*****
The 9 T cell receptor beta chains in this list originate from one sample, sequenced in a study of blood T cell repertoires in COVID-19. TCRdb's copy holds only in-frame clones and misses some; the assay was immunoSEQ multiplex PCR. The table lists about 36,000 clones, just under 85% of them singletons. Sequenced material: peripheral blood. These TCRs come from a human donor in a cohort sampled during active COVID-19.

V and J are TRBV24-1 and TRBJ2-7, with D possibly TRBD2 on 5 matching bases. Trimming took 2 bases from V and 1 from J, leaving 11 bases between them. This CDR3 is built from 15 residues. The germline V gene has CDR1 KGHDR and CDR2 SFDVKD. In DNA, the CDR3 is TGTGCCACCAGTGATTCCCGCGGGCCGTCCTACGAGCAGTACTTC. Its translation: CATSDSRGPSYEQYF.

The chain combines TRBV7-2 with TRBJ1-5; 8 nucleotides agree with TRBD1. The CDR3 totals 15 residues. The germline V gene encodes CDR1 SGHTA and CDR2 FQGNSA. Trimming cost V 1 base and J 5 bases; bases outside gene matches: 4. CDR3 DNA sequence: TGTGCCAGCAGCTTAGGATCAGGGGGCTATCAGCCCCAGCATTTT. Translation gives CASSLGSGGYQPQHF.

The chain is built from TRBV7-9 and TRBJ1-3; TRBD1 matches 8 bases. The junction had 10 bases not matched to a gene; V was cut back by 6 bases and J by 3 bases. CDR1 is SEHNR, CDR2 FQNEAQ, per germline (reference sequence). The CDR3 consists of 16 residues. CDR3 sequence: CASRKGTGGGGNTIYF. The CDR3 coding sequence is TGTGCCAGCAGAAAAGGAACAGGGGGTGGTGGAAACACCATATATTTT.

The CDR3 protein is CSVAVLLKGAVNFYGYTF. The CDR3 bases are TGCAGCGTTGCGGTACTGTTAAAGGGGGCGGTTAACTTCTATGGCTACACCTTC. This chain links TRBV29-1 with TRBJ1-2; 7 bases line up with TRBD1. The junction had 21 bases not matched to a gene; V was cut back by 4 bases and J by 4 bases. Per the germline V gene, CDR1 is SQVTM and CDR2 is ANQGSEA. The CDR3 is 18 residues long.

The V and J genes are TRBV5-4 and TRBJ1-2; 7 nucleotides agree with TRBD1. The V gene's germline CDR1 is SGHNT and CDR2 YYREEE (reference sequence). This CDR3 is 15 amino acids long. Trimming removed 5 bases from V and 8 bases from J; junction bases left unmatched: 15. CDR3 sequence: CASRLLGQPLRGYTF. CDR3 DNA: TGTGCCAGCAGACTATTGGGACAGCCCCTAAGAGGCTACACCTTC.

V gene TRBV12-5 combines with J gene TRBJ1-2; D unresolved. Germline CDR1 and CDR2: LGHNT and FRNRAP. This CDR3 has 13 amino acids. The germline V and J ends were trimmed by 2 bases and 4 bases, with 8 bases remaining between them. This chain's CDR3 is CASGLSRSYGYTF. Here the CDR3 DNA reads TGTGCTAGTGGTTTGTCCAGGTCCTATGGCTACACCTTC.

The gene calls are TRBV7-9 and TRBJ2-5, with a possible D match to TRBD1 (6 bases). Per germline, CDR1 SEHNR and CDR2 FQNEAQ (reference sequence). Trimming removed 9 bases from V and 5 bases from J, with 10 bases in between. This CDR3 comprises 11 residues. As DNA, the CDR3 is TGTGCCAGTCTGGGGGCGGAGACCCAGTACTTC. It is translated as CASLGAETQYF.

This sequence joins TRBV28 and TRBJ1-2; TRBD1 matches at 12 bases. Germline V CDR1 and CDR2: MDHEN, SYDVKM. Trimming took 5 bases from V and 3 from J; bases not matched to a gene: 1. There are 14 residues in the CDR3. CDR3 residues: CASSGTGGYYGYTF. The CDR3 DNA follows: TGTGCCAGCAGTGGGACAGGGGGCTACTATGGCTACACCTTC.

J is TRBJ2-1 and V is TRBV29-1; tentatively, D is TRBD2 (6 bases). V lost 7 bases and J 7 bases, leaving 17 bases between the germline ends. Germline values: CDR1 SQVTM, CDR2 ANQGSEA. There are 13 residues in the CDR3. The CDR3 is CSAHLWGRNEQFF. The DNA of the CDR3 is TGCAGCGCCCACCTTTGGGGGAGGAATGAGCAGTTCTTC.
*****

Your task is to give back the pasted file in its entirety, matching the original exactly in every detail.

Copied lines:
The 9 T cell receptor beta chains in this list originate from one sample, sequenced in a study of blood T cell repertoires in COVID-19. TCRdb's copy holds only in-frame clones and misses some; the assay was immunoSEQ multiplex PCR. The table lists about 36,000 clones, just under 85% of them singletons. Sequenced material: peripheral blood. These TCRs come from a human donor in a cohort sampled during active COVID-19.

V and J are TRBV24-1 and TRBJ2-7, with D possibly TRBD2 on 5 matching bases. Trimming took 2 bases from V and 1 from J, leaving 11 bases between them. This CDR3 is built from 15 residues. The germline V gene has CDR1 KGHDR and CDR2 SFDVKD. In DNA, the CDR3 is TGTGCCACCAGTGATTCCCGCGGGCCGTCCTACGAGCAGTACTTC. Its translation: CATSDSRGPSYEQYF.

The chain combines TRBV7-2 with TRBJ1-5; 8 nucleotides agree with TRBD1. The CDR3 totals 15 residues. The germline V gene encodes CDR1 SGHTA and CDR2 FQGNSA. Trimming cost V 1 base and J 5 bases; bases outside gene matches: 4. CDR3 DNA sequence: TGTGCCAGCAGCTTAGGATCAGGGGGCTATCAGCCCCAGCATTTT. Translation gives CASSLGSGGYQPQHF.

The chain is built from TRBV7-9 and TRBJ1-3; TRBD1 matches 8 bases. The junction had 10 bases not matched to a gene; V was cut back by 6 bases and J by 3 bases. CDR1 is SEHNR, CDR2 FQNEAQ, per germline (reference sequence). The CDR3 consists of 16 residues. CDR3 sequence: CASRKGTGGGGNTIYF. The CDR3 coding sequence is TGTGCCAGCAGAAAAGGAACAGGGGGTGGTGGAAACACCATATATTTT.

The CDR3 protein is CSVAVLLKGAVNFYGYTF. The CDR3 bases are TGCAGCGTTGCGGTACTGTTAAAGGGGGCGGTTAACTTCTATGGCTACACCTTC. This chain links TRBV29-1 with TRBJ1-2; 7 bases line up with TRBD1. The junction had 21 bases not matched to a gene; V was cut back by 4 bases and J by 4 bases. Per the germline V gene, CDR1 is SQVTM and CDR2 is ANQGSEA. The CDR3 is 18 residues long.

The V and J genes are TRBV5-4 and TRBJ1-2; 7 nucleotides agree with TRBD1. The V gene's germline CDR1 is SGHNT and CDR2 YYREEE (reference sequence). This CDR3 is 15 amino acids long. Trimming removed 5 bases from V and 8 bases from J; junction bases left unmatched: 15. CDR3 sequence: CASRLLGQPLRGYTF. CDR3 DNA: TGTGCCAGCAGACTATTGGGACAGCCCCTAAGAGGCTACACCTTC.

V gene TRBV12-5 combines with J gene TRBJ1-2; D unresolved. Germline CDR1 and CDR2: LGHNT and FRNRAP. This CDR3 has 13 amino acids. The germline V and J ends were trimmed by 2 bases and 4 bases, with 8 bases remaining between them. This chain's CDR3 is CASGLSRSYGYTF. Here the CDR3 DNA reads TGTGCTAGTGGTTTGTCCAGGTCCTATGGCTACACCTTC.

The gene calls are TRBV7-9 and TRBJ2-5, with a possible D match to TRBD1 (6 bases). Per germline, CDR1 SEHNR and CDR2 FQNEAQ (reference sequence). Trimming removed 9 bases from V and 5 bases from J, with 10 bases in between. This CDR3 comprises 11 residues. As DNA, the CDR3 is TGTGCCAGTCTGGGGGCGGAGACCCAGTACTTC. It is translated as CASLGAETQYF.

This sequence joins TRBV28 and TRBJ1-2; TRBD1 matches at 12 bases. Germline V CDR1 and CDR2: MDHEN, SYDVKM. Trimming took 5 bases from V and 3 from J; bases not matched to a gene: 1. There are 14 residues in the CDR3. CDR3 residues: CASSGTGGYYGYTF. The CDR3 DNA follows: TGTGCCAGCAGTGGGACAGGGGGCTACTATGGCTACACCTTC.

J is TRBJ2-1 and V is TRBV29-1; tentatively, D is TRBD2 (6 bases). V lost 7 bases and J 7 bases, leaving 17 bases between the germline ends. Germline values: CDR1 SQVTM, CDR2 ANQGSEA. There are 13 residues in the CDR3. The CDR3 is CSAHLWGRNEQFF. The DNA of the CDR3 is TGCAGCGCCCACCTTTGGGGGAGGAATGAGCAGTTCTTC.